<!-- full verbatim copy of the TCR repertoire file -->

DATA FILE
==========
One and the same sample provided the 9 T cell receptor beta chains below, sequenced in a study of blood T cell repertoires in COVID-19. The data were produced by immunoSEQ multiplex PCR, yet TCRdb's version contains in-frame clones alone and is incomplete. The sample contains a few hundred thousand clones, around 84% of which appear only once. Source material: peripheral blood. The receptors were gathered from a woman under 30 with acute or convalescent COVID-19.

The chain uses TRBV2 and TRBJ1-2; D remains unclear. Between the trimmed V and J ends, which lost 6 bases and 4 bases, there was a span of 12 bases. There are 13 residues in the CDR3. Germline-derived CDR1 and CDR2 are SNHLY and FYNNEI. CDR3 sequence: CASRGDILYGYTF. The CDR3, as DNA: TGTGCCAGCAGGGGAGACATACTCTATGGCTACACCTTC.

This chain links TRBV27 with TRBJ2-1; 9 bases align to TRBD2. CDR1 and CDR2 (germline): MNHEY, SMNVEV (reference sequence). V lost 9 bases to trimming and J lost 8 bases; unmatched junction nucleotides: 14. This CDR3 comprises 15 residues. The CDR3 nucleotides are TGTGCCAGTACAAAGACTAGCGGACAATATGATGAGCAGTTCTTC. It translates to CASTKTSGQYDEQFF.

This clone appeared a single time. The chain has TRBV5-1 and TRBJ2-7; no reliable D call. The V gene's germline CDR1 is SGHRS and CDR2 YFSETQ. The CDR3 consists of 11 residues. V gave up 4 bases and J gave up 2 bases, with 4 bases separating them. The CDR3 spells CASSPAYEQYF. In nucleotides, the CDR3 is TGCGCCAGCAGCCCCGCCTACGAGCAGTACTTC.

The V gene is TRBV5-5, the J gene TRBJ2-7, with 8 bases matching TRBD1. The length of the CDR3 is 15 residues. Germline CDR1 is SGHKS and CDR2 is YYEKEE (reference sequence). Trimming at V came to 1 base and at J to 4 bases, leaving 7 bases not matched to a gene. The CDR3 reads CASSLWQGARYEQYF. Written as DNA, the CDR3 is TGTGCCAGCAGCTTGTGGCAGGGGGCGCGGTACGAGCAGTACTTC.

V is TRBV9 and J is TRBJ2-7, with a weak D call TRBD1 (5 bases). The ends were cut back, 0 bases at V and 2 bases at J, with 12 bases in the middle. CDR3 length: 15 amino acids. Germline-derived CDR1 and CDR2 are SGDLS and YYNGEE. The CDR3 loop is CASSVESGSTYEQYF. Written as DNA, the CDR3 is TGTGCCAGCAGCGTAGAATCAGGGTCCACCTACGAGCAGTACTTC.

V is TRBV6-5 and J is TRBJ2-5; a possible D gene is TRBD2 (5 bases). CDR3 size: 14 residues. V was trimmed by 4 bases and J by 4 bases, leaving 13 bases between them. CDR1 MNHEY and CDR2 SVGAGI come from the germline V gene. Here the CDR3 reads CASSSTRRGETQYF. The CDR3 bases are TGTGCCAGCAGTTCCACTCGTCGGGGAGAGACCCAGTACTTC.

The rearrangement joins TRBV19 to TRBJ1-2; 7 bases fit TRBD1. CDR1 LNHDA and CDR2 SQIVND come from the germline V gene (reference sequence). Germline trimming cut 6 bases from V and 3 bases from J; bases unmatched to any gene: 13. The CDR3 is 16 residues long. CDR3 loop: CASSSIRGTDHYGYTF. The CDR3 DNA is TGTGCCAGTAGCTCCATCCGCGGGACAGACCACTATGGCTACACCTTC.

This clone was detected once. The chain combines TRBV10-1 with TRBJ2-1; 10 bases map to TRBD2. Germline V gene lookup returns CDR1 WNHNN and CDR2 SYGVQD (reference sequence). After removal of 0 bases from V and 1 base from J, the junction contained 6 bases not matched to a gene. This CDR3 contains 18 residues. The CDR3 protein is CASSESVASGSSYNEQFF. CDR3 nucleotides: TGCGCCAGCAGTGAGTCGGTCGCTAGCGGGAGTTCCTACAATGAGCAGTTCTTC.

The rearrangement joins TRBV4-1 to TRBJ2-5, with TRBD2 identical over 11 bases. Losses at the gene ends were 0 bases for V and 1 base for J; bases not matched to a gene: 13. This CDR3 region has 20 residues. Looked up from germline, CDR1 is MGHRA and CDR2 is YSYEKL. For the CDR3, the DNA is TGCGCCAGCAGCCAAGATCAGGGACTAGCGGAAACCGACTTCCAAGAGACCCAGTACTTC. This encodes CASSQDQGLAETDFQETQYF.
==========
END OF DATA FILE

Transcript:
One and the same sample provided the 9 T cell receptor beta chains below, sequenced in a study of blood T cell repertoires in COVID-19. The data were produced by immunoSEQ multiplex PCR, yet TCRdb's version contains in-frame clones alone and is incomplete. The sample contains a few hundred thousand clones, around 84% of which appear only once. Source material: peripheral blood. The receptors were gathered from a woman under 30 with acute or convalescent COVID-19.

The chain uses TRBV2 and TRBJ1-2; D remains unclear. Between the trimmed V and J ends, which lost 6 bases and 4 bases, there was a span of 12 bases. There are 13 residues in the CDR3. Germline-derived CDR1 and CDR2 are SNHLY and FYNNEI. CDR3 sequence: CASRGDILYGYTF. The CDR3, as DNA: TGTGCCAGCAGGGGAGACATACTCTATGGCTACACCTTC.

This chain links TRBV27 with TRBJ2-1; 9 bases align to TRBD2. CDR1 and CDR2 (germline): MNHEY, SMNVEV (reference sequence). V lost 9 bases to trimming and J lost 8 bases; unmatched junction nucleotides: 14. This CDR3 comprises 15 residues. The CDR3 nucleotides are TGTGCCAGTACAAAGACTAGCGGACAATATGATGAGCAGTTCTTC. It translates to CASTKTSGQYDEQFF.

This clone appeared a single time. The chain has TRBV5-1 and TRBJ2-7; no reliable D call. The V gene's germline CDR1 is SGHRS and CDR2 YFSETQ. The CDR3 consists of 11 residues. V gave up 4 bases and J gave up 2 bases, with 4 bases separating them. The CDR3 spells CASSPAYEQYF. In nucleotides, the CDR3 is TGCGCCAGCAGCCCCGCCTACGAGCAGTACTTC.

The V gene is TRBV5-5, the J gene TRBJ2-7, with 8 bases matching TRBD1. The length of the CDR3 is 15 residues. Germline CDR1 is SGHKS and CDR2 is YYEKEE (reference sequence). Trimming at V came to 1 base and at J to 4 bases, leaving 7 bases not matched to a gene. The CDR3 reads CASSLWQGARYEQYF. Written as DNA, the CDR3 is TGTGCCAGCAGCTTGTGGCAGGGGGCGCGGTACGAGCAGTACTTC.

V is TRBV9 and J is TRBJ2-7, with a weak D call TRBD1 (5 bases). The ends were cut back, 0 bases at V and 2 bases at J, with 12 bases in the middle. CDR3 length: 15 amino acids. Germline-derived CDR1 and CDR2 are SGDLS and YYNGEE. The CDR3 loop is CASSVESGSTYEQYF. Written as DNA, the CDR3 is TGTGCCAGCAGCGTAGAATCAGGGTCCACCTACGAGCAGTACTTC.

V is TRBV6-5 and J is TRBJ2-5; a possible D gene is TRBD2 (5 bases). CDR3 size: 14 residues. V was trimmed by 4 bases and J by 4 bases, leaving 13 bases between them. CDR1 MNHEY and CDR2 SVGAGI come from the germline V gene. Here the CDR3 reads CASSSTRRGETQYF. The CDR3 bases are TGTGCCAGCAGTTCCACTCGTCGGGGAGAGACCCAGTACTTC.

The rearrangement joins TRBV19 to TRBJ1-2; 7 bases fit TRBD1. CDR1 LNHDA and CDR2 SQIVND come from the germline V gene (reference sequence). Germline trimming cut 6 bases from V and 3 bases from J; bases unmatched to any gene: 13. The CDR3 is 16 residues long. CDR3 loop: CASSSIRGTDHYGYTF. The CDR3 DNA is TGTGCCAGTAGCTCCATCCGCGGGACAGACCACTATGGCTACACCTTC.

This clone was detected once. The chain combines TRBV10-1 with TRBJ2-1; 10 bases map to TRBD2. Germline V gene lookup returns CDR1 WNHNN and CDR2 SYGVQD (reference sequence). After removal of 0 bases from V and 1 base from J, the junction contained 6 bases not matched to a gene. This CDR3 contains 18 residues. The CDR3 protein is CASSESVASGSSYNEQFF. CDR3 nucleotides: TGCGCCAGCAGTGAGTCGGTCGCTAGCGGGAGTTCCTACAATGAGCAGTTCTTC.

The rearrangement joins TRBV4-1 to TRBJ2-5, with TRBD2 identical over 11 bases. Losses at the gene ends were 0 bases for V and 1 base for J; bases not matched to a gene: 13. This CDR3 region has 20 residues. Looked up from germline, CDR1 is MGHRA and CDR2 is YSYEKL. For the CDR3, the DNA is TGCGCCAGCAGCCAAGATCAGGGACTAGCGGAAACCGACTTCCAAGAGACCCAGTACTTC. This encodes CASSQDQGLAETDFQETQYF.